Nicholas Coleman ©2015
The Coleman Collection #13
Producer: Frantoio Franci
Region: Tuscany, Italy
Cultivar: Frantoio, Moraiolo, Leccino
Harvest: October 2018
Tuscany’s unique microclimate provides the optimal growing condition for Frantoio, Moraiolo and Leccino olives to thrive. Yet despite its distinguished reputation for quality, the region produces less than 5% of all Italian oil. This picturesque landscape is where Giorgio Franci crafts a coveted blend of Frantoio, Moraiolo and Leccino olives – all grown, harvested and cold-extracted within the zones of Montenero D’Orcia and Montalcino.
Though all olives begin their life green and ripen to a deep purplish black, different cultivars will mature at varying rates. Instead of blending oil in a laboratory post-harvest, this field blend is determined by the planting of trees themselves. Giorgio simply harvests each plot based on the overall ripeness of the grove.
Similar to grapes, each olive cultivar is unique. Olives vary in size, pit-to-flesh ratio, degree of ripening, frost resistance, oil yield and flavor profile. The signature of Giorgio’s work is the quality of fruit coupled with a special proportion of cultivars, all expertly milled. This allows multiple olives to play off of each other to create complex flavor profiles. Franci’s early harvest field blend is vibrant and dynamic with undertones of green grass, artichokes, freshly ripped herbs, balanced bitterness ending with a delayed, elongated peppery finish. Excellent for enlivening rich sauces, meats, vegetables or soups.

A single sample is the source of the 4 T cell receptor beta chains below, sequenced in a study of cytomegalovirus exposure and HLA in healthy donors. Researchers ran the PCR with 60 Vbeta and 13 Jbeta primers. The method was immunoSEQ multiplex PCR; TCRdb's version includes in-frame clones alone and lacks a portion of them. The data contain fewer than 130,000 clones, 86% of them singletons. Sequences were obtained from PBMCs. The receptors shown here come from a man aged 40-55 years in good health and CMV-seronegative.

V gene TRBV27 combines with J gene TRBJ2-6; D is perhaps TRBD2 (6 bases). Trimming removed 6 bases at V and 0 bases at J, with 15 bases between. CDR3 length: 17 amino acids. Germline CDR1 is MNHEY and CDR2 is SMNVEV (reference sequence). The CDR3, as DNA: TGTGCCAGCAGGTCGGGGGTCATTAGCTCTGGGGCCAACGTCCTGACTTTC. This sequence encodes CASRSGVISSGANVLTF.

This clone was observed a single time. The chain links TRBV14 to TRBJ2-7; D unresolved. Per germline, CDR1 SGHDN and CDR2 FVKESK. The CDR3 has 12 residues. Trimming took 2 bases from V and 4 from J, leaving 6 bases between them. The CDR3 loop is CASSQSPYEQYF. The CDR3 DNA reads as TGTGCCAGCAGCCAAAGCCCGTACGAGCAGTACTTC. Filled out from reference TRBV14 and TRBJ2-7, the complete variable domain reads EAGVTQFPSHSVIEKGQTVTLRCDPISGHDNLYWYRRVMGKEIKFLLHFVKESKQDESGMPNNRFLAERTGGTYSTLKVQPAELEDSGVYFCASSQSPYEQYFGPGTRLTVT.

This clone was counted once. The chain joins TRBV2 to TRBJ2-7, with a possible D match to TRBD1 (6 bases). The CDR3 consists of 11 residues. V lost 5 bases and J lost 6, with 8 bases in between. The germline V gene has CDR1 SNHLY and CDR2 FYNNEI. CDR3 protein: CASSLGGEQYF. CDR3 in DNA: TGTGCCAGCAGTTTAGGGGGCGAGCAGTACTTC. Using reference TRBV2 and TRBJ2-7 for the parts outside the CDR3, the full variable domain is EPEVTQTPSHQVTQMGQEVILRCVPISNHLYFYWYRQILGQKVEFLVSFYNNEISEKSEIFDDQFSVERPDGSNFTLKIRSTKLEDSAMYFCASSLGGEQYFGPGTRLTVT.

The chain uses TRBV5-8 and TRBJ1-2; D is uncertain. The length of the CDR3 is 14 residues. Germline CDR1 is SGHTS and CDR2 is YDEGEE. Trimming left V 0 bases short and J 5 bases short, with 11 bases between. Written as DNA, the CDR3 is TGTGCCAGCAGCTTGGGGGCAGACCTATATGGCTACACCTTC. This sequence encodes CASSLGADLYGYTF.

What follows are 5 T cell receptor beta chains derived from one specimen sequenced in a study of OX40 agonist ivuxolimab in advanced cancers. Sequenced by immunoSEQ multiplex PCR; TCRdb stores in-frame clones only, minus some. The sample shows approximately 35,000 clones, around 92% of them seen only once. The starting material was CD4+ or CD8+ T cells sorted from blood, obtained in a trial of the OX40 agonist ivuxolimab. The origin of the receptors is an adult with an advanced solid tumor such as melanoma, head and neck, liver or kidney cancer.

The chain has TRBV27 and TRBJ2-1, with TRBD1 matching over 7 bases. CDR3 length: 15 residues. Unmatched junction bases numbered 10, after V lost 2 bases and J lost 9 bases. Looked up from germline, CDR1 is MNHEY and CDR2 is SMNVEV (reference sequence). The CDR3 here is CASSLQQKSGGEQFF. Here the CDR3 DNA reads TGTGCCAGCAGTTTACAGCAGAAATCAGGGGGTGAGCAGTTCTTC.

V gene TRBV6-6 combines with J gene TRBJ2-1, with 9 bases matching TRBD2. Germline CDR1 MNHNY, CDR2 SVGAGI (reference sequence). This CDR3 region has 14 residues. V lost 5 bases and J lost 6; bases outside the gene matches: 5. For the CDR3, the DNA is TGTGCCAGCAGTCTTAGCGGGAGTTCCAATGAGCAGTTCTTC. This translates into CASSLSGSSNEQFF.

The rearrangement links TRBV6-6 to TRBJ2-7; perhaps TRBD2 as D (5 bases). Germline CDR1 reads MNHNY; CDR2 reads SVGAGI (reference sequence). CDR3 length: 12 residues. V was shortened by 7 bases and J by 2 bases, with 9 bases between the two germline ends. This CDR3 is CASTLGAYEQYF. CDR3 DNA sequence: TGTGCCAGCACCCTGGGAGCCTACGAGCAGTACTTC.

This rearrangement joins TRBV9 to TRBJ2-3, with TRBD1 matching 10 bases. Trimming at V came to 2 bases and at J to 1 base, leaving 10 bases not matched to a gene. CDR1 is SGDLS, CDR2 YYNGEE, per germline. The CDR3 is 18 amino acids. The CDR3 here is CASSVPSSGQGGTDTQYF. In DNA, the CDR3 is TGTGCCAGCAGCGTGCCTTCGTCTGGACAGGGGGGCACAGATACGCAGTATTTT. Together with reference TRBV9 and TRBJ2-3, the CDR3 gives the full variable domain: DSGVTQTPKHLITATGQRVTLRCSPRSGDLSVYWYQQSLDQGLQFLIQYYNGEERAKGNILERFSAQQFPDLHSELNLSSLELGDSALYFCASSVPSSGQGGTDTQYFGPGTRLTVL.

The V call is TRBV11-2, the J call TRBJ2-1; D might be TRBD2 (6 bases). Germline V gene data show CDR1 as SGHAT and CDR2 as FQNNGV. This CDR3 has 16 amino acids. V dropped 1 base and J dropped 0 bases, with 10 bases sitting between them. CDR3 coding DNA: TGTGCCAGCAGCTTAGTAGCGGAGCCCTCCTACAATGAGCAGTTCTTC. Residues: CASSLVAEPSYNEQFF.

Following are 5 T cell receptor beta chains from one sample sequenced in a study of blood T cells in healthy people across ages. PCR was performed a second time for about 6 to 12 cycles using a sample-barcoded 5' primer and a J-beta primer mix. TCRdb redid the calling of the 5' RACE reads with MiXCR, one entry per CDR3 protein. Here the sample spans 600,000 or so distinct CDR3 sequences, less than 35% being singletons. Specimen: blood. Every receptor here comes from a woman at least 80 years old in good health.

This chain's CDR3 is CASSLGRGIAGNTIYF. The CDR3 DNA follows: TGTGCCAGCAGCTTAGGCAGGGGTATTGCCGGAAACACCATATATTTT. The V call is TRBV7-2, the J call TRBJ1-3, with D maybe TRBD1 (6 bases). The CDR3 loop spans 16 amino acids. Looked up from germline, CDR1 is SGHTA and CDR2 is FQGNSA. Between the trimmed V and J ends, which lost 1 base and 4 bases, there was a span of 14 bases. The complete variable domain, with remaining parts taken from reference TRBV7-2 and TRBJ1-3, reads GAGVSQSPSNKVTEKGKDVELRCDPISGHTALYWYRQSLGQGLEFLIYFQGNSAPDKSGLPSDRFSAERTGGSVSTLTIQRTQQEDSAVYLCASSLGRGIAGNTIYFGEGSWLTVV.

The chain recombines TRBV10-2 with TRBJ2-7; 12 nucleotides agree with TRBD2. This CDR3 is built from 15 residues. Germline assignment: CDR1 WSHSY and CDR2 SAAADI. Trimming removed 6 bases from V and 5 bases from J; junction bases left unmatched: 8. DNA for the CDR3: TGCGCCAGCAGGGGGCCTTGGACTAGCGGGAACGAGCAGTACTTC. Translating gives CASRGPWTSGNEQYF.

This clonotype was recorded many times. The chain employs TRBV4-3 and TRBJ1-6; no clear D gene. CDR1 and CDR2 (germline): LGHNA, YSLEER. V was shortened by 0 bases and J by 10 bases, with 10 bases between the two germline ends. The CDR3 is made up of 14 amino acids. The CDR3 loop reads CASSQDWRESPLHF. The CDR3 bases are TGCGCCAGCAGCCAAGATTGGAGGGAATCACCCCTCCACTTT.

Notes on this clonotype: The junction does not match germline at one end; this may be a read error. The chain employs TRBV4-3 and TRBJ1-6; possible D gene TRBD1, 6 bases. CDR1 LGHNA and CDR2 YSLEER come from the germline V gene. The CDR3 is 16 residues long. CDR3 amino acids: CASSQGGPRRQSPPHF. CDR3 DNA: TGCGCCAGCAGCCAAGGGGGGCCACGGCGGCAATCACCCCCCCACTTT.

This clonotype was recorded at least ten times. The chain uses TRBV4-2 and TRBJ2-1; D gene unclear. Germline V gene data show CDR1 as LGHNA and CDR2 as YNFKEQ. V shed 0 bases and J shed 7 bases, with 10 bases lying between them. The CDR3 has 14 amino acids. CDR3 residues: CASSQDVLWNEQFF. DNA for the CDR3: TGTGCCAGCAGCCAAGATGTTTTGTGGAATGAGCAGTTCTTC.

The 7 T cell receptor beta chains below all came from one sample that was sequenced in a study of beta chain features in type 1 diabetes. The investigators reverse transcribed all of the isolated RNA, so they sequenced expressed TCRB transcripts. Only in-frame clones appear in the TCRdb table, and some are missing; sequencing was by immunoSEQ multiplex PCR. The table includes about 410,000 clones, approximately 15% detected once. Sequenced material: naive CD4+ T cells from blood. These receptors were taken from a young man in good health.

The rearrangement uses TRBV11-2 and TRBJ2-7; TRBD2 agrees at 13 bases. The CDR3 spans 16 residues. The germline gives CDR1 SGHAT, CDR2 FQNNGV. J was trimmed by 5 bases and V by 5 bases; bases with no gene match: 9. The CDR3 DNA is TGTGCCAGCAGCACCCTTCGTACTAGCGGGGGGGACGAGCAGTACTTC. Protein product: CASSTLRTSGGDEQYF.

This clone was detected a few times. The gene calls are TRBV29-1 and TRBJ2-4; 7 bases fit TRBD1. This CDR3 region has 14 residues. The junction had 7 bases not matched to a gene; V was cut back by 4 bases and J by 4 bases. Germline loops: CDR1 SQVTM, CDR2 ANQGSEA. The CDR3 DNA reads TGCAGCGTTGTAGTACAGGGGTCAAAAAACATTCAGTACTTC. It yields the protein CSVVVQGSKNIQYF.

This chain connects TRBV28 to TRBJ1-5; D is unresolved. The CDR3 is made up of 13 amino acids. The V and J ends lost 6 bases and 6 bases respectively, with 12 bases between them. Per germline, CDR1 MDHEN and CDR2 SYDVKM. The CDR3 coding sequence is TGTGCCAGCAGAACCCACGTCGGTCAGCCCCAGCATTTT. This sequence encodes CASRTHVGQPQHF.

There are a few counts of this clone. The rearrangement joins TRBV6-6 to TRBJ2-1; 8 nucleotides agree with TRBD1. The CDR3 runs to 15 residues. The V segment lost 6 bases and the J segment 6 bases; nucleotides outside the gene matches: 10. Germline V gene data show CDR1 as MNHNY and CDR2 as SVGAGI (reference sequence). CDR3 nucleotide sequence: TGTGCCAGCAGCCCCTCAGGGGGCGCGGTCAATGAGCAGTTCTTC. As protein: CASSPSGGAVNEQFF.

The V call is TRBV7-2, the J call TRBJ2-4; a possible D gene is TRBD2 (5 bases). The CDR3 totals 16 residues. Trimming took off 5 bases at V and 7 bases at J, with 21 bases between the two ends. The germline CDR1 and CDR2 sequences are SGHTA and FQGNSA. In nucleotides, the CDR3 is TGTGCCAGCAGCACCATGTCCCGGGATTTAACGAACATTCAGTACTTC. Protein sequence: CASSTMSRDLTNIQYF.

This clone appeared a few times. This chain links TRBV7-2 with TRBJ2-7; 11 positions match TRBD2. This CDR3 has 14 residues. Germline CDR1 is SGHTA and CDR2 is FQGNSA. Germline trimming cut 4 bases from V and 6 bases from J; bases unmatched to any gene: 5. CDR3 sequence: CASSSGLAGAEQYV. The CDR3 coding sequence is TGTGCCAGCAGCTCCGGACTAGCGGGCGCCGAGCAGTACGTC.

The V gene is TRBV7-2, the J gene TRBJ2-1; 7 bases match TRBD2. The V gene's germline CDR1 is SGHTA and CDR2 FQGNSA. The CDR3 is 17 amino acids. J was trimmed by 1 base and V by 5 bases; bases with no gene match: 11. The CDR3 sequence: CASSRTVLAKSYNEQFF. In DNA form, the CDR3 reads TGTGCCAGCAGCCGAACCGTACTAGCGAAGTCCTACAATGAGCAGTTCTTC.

The most interesting area of late for Tuscan wine production has been the area in the southwest of Tuscany known as the Maremma. The inundating hills were once malaria-prone until government officials drained the area in the earlier half of the 20th century. The vineyards enjoy a Mediterranean climate with cool coastal nights and warm, dry days – ideal for grapes such as Cabernet Sauvignon, Merlot, Syrah, Alicante, and Montepulciano. Given the mixed pedigree of the wines, they have loosely come to be referred to as, “Super-Tuscans.” The term technically has no legal definition, but generally refers to red wines that are structured, powerful, and tannic, and embody the earthy and nuanced flavors of Tuscany with the modern fruit profile and oak of modern winemaking. For the very best, seek out wines form the sub-zone, Bolgheri, and try producers Grattamaco, Tenuta dell’ Ornellaia, and Guado al Tasso.